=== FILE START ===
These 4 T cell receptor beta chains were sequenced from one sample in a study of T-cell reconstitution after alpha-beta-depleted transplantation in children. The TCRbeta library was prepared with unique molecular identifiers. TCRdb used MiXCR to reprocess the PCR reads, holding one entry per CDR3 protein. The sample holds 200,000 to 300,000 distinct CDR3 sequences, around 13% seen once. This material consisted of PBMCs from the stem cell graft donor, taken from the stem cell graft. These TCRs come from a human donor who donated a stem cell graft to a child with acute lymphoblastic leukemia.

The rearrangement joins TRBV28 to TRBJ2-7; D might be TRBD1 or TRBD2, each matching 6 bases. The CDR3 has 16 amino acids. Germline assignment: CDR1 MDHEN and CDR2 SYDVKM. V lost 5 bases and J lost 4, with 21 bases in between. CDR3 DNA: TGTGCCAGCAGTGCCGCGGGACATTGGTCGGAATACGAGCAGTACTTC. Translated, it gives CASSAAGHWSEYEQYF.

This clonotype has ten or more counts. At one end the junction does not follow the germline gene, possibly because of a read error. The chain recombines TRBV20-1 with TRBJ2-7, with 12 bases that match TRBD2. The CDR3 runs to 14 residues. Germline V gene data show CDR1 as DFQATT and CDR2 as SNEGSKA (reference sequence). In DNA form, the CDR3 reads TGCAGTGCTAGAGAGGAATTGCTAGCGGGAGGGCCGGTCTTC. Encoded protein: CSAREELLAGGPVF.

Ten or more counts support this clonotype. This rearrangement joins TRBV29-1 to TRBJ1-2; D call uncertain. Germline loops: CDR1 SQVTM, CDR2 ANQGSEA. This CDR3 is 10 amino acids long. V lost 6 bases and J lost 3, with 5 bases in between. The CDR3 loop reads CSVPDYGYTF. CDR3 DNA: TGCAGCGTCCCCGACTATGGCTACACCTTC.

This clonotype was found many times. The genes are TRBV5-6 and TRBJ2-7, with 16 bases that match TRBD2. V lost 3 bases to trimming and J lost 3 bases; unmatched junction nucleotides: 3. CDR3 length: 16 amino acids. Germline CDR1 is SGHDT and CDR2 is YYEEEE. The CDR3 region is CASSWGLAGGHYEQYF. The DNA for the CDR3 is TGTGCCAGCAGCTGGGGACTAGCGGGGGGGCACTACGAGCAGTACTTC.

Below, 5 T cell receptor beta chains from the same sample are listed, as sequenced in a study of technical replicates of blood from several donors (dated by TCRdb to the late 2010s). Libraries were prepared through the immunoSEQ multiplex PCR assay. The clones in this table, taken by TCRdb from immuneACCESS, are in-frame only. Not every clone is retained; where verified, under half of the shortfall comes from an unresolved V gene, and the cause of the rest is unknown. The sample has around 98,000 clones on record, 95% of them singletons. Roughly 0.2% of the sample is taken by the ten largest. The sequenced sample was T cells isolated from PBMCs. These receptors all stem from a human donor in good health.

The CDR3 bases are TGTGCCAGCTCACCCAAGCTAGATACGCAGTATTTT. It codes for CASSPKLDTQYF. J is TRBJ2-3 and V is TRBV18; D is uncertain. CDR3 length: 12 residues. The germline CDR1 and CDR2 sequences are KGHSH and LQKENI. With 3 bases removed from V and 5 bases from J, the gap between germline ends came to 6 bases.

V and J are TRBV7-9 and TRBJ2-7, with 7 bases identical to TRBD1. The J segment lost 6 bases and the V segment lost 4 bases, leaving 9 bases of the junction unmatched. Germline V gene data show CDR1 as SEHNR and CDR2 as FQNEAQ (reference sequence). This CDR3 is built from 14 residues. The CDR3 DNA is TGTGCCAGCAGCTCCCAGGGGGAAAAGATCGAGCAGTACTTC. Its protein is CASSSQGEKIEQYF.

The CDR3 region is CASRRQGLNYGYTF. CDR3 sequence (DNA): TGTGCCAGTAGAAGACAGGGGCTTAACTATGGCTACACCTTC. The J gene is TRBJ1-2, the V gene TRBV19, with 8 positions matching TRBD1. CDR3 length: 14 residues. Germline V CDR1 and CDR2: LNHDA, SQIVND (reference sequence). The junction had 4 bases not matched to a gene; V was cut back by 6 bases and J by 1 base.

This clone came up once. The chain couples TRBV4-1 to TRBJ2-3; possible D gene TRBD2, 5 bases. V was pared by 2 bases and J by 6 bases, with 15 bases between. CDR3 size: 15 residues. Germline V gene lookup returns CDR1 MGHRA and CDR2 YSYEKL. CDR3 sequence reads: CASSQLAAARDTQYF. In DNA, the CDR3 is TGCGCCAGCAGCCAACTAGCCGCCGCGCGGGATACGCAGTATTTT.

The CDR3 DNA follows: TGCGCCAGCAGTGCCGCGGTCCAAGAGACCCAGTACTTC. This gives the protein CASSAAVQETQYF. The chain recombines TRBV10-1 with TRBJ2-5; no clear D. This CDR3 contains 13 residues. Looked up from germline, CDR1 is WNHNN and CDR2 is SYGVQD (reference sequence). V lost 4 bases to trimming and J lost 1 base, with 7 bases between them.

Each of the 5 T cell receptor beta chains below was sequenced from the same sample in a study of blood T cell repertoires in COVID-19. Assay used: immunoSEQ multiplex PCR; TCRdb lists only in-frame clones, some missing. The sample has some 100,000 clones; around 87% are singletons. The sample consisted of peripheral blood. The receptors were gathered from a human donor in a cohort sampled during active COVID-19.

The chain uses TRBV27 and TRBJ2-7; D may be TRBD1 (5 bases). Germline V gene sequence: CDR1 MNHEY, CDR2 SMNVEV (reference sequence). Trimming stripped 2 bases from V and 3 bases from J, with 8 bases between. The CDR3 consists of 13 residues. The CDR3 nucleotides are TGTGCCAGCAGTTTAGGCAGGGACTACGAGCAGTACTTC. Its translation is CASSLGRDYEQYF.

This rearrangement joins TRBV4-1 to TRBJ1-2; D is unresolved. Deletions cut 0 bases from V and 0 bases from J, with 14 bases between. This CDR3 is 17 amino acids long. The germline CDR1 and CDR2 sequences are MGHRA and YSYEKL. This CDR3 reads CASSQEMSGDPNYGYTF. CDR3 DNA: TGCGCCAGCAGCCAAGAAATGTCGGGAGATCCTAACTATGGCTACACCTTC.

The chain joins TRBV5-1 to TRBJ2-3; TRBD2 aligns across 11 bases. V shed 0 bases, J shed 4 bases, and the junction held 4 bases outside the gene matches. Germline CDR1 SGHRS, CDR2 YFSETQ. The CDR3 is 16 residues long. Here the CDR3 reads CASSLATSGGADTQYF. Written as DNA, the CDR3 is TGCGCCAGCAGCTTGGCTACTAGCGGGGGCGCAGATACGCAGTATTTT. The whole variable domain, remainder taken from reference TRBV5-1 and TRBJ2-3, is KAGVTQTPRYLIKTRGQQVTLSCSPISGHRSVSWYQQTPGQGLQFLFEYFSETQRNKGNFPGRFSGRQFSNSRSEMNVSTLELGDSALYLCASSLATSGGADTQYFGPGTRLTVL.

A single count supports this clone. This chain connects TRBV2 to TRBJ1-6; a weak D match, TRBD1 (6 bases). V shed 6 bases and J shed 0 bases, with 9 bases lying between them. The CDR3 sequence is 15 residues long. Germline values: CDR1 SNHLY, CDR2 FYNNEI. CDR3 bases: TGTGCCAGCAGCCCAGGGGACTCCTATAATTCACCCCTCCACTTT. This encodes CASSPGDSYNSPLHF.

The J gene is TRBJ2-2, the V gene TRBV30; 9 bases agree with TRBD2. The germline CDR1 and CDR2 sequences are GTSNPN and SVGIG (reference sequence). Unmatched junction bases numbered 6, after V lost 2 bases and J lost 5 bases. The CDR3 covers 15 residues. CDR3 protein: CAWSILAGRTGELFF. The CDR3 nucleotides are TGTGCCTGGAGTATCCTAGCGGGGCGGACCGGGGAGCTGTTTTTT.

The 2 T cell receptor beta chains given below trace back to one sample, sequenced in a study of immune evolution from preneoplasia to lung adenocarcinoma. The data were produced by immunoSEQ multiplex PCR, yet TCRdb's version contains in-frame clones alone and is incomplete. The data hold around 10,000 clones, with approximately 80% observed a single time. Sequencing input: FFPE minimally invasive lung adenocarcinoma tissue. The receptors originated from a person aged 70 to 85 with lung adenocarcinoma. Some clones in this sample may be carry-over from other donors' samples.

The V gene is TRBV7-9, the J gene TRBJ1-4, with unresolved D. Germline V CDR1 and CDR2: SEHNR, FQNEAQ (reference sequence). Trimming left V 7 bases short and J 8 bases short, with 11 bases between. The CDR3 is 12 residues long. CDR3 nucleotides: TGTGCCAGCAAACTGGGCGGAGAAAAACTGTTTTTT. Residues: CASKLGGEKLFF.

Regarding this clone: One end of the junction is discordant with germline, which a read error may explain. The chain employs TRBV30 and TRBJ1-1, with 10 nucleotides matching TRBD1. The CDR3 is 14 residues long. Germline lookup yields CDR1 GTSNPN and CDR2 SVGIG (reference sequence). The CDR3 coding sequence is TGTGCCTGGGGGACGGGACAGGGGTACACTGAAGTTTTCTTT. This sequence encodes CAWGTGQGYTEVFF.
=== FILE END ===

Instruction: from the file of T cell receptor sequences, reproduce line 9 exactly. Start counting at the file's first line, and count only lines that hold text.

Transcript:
The CDR3 region is CASRRQGLNYGYTF. CDR3 sequence (DNA): TGTGCCAGTAGAAGACAGGGGCTTAACTATGGCTACACCTTC. The J gene is TRBJ1-2, the V gene TRBV19, with 8 positions matching TRBD1. CDR3 length: 14 residues. Germline V CDR1 and CDR2: LNHDA, SQIVND (reference sequence). The junction had 4 bases not matched to a gene; V was cut back by 6 bases and J by 1 base.